Paperback, 200 pages
March 2011, Polity Press
A decade ago no one except geologists had heard of tantalum or ‘coltan’ – an obscure mineral that is an essential ingredient in mobile phones and laptops. Then, in 2000, reports began to leak out of Congo: of mines deep in the jungle where coltan was extracted in brutal conditions watched over by warlords. The United Nations sent a team to investigate, and its exposé of the relationship between violence and the exploitation of coltan and other natural resources contributed to a re-examination of scholarship on the motivations and strategies of armed groups.
The politics of coltan encompass rebel militias, transnational corporations, determined activists, Hollywood celebrities, the rise of China, and the latest communications gadgets. Nest analyses the two issues that have come to define coltan politics: the relationship between coltan and violence in the Congo, and the battle between activists and corporations to reshape the global tantalum supply chain.
The way production and trade of coltan is organised creates opportunities for armed groups, but the Congo wars are not solely, or even primarily, about coltan or minerals generally. Nest argues the political significance of coltan lies not in its causal link to violence, but in activists’ manipulation of mobile phones as a symbol of how ordinary people and transnational corporations far from Africa are implicated in Congo’s coltan industry and therefore its conflict. Nest examines the claims of activists and identifies lessons from the politics of coltan for the geopolitics of global resources more generally.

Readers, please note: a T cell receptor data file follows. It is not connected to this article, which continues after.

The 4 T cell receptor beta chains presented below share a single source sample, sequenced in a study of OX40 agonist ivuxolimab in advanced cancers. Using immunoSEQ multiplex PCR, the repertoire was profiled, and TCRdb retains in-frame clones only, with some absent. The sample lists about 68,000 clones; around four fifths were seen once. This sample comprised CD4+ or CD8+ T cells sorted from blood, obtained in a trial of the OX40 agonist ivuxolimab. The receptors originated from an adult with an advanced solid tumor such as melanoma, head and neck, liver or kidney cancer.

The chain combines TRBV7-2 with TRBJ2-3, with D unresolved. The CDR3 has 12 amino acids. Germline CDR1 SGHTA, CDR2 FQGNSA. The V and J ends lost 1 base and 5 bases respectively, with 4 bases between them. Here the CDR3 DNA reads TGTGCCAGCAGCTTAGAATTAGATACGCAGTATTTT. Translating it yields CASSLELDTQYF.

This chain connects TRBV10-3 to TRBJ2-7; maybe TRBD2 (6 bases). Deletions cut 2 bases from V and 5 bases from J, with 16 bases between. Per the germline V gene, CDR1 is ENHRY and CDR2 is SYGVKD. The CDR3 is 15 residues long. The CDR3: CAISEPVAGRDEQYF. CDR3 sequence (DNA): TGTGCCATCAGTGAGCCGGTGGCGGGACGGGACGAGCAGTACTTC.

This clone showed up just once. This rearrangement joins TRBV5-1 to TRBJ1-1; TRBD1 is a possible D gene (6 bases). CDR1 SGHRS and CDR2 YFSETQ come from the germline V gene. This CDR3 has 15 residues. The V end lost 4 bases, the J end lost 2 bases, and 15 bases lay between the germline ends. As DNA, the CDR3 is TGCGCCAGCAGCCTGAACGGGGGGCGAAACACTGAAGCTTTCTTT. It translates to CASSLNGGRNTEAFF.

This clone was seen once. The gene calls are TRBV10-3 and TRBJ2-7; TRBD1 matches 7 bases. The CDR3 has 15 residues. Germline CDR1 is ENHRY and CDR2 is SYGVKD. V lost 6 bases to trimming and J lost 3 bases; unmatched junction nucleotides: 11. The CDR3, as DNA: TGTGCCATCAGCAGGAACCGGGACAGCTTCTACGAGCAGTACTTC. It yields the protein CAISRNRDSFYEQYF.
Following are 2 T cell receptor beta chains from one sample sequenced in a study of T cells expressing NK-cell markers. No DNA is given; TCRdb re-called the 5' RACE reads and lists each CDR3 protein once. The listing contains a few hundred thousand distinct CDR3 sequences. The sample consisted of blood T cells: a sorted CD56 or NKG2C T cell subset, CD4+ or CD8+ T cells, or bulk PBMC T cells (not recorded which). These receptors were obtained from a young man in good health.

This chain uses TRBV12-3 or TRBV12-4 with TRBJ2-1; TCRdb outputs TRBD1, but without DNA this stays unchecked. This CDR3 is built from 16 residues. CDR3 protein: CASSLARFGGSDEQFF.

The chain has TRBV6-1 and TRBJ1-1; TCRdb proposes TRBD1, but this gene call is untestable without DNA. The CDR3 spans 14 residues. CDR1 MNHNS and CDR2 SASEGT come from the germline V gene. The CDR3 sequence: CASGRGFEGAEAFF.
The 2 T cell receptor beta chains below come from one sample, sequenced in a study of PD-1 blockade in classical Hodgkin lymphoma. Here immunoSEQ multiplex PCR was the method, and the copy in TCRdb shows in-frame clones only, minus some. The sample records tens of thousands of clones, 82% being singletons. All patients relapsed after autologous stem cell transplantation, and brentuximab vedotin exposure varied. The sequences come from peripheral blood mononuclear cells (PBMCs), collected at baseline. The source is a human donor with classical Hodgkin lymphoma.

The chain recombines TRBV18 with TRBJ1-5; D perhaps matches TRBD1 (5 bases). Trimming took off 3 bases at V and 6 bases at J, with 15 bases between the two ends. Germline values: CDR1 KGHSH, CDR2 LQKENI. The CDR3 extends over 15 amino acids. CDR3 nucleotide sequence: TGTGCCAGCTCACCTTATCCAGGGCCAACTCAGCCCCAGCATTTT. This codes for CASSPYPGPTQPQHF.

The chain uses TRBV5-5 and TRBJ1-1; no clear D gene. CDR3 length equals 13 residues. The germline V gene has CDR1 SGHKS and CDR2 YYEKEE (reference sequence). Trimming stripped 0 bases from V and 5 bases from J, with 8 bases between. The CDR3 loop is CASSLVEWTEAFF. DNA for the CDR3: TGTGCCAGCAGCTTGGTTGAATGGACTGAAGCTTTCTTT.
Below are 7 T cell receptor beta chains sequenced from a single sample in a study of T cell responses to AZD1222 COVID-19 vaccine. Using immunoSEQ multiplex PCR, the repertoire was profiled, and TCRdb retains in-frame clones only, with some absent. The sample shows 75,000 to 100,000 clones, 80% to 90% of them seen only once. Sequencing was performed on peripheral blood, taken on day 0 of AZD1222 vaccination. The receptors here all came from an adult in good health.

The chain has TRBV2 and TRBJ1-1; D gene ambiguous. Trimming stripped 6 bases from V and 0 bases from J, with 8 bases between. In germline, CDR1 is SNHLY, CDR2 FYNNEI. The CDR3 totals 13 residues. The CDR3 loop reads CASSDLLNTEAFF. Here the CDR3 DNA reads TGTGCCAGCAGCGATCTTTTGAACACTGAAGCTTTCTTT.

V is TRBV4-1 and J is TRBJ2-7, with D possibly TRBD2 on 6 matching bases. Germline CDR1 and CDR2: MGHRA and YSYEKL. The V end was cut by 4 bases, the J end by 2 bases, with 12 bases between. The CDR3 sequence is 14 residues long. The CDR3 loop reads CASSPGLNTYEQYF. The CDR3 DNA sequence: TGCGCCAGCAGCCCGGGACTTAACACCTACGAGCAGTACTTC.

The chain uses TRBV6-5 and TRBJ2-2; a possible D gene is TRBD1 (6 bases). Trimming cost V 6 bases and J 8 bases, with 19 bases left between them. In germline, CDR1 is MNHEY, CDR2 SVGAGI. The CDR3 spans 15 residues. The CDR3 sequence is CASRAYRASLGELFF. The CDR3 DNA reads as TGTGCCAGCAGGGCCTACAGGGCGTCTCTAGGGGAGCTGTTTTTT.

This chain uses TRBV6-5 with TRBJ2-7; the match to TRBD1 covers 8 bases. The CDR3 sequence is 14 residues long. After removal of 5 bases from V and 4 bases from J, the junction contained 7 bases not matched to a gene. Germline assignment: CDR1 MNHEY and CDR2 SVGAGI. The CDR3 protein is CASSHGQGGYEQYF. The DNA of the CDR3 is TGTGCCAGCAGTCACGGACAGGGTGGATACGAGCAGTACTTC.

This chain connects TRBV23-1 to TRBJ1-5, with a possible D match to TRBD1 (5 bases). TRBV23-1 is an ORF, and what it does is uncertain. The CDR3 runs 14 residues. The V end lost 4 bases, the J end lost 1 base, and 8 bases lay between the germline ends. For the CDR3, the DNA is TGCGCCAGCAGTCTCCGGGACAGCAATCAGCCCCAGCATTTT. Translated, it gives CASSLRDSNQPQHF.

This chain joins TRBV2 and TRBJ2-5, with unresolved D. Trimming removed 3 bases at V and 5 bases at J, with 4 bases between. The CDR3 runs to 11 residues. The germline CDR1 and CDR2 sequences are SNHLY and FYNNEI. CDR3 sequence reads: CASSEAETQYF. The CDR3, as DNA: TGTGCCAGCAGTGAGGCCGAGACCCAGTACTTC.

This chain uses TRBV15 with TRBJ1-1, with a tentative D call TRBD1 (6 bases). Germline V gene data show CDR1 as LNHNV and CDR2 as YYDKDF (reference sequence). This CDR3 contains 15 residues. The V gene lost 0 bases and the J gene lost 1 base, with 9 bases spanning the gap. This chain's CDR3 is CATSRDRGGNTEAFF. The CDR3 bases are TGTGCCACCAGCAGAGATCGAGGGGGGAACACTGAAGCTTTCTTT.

“In this brilliant primer, Nest demonstrates that coltan is only one source among many of the conflicts in Congo. He ably gets behind the headlines and NGO press releases to uncover the real and lasting role that this key resource has played in Congo’s unending struggles.”
– John F. Clark, Florida International University
“This book’s treatment of the topic will be a major advancement in exposing the illegal coltan trade, and contributes to a broader understanding of how the global mining sector is changing as China carves out an increasingly dominant role and how natural resources continue to destablize parts of the world.”
– Ian Taylor, University of St Andrews
“This excellent book examines whether the cycles of violence in an impoverished region are caused by the behaviour of wealthy consumers. Are we as users of mobile telephones fuelling a terrible war? Nest provides a highly informative account, challenging commonly held views and presenting the facts in a lively and accessible manner.”
– Anke Hoeffler, University of Oxford
About the author: Dr Michael Nest (firstname.lastname@example.org) has expertise in governance, political and social issues relating to mining. His previous book, The Democratic Republic Congo: Economic Dimensions of War and Peace, won a ‘Best Academic Title, 2006’ award from the American Library Association. In 2008 he delivered a series of lectures at the Université Protestante du Congo in Kinshasa on international development, war and natural resources, and democracy in Africa. Michael did his PhD (New York University 2002) on government-community relationships in mining enclaves in DR Congo.